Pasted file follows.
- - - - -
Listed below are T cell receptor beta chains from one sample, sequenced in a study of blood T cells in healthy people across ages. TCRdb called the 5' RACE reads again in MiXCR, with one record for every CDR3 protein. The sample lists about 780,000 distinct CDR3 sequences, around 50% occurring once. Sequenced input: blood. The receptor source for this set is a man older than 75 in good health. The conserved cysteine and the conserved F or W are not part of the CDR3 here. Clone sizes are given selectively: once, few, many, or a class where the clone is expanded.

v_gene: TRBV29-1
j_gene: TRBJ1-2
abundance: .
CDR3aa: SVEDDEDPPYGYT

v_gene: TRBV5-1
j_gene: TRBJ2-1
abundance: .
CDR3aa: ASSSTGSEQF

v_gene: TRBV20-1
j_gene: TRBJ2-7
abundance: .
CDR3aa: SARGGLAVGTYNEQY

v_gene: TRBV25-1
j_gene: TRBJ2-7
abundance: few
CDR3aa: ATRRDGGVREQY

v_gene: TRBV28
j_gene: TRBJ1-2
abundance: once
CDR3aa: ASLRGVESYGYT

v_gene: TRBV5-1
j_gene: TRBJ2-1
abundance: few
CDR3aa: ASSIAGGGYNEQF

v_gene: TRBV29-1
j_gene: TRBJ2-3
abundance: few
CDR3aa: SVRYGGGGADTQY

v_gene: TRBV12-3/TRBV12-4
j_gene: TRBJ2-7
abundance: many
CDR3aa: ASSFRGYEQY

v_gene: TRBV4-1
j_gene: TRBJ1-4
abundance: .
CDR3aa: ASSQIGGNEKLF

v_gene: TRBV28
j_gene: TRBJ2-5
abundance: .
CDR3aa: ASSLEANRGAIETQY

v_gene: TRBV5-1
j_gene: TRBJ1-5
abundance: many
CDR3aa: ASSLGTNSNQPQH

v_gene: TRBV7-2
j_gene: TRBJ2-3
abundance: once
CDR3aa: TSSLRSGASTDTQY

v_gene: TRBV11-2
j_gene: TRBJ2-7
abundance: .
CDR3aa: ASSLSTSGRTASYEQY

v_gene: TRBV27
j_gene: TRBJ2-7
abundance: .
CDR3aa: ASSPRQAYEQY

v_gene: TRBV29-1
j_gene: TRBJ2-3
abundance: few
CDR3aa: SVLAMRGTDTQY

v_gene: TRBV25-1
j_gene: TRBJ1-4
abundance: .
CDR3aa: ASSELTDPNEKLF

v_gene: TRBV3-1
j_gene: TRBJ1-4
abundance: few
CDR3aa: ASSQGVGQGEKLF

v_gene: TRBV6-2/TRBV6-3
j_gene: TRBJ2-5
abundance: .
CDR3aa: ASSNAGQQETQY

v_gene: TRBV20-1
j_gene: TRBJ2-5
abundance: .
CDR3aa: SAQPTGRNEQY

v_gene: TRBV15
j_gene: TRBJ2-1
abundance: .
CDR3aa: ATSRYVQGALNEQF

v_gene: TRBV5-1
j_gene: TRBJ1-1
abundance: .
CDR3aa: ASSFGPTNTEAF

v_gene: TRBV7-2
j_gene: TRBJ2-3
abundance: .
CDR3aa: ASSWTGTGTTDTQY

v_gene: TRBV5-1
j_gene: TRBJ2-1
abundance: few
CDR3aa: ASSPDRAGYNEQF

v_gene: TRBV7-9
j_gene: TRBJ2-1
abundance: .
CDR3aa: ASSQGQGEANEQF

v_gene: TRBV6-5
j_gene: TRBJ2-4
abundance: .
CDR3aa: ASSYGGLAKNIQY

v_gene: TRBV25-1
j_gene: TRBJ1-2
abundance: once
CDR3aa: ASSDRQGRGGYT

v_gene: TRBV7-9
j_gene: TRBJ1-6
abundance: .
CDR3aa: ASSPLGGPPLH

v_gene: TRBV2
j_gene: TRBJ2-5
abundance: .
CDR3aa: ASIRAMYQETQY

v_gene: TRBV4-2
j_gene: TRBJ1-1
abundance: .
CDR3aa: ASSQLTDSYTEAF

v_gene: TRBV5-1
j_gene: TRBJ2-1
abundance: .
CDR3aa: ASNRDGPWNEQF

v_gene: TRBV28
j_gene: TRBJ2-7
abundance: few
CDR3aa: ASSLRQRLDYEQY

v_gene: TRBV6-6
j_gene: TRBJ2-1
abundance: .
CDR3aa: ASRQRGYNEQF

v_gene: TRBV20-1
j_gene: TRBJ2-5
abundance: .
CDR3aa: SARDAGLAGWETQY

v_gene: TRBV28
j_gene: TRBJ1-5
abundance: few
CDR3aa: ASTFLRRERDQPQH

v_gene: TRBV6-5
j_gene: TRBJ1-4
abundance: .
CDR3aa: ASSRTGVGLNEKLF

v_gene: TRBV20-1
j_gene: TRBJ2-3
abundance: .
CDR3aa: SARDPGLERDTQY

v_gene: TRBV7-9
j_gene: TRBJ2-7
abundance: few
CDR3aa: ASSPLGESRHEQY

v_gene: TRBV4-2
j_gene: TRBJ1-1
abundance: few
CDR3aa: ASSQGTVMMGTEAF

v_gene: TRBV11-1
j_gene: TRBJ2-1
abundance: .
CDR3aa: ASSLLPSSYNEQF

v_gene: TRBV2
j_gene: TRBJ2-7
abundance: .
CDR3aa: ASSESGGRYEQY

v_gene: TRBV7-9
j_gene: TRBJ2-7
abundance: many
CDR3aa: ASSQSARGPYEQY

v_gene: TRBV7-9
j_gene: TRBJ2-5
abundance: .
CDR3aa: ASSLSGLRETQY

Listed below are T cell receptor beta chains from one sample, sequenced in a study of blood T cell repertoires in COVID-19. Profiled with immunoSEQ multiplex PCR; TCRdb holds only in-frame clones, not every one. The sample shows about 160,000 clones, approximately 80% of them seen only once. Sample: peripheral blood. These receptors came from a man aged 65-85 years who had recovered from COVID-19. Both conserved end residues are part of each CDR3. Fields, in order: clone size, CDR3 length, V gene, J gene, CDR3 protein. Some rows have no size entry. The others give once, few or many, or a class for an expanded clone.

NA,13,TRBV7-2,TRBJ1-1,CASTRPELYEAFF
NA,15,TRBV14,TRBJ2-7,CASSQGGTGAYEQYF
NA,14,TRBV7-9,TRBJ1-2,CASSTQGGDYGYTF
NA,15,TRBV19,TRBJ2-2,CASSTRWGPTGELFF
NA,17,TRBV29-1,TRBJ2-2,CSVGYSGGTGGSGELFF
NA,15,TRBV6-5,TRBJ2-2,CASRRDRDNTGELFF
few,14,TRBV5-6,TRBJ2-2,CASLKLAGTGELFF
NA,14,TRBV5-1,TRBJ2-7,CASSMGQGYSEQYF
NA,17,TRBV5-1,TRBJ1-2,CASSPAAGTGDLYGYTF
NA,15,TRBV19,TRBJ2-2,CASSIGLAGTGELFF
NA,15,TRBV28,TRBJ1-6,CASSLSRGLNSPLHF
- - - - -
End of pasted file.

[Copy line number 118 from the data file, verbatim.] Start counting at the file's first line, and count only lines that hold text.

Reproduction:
v_gene: TRBV5-1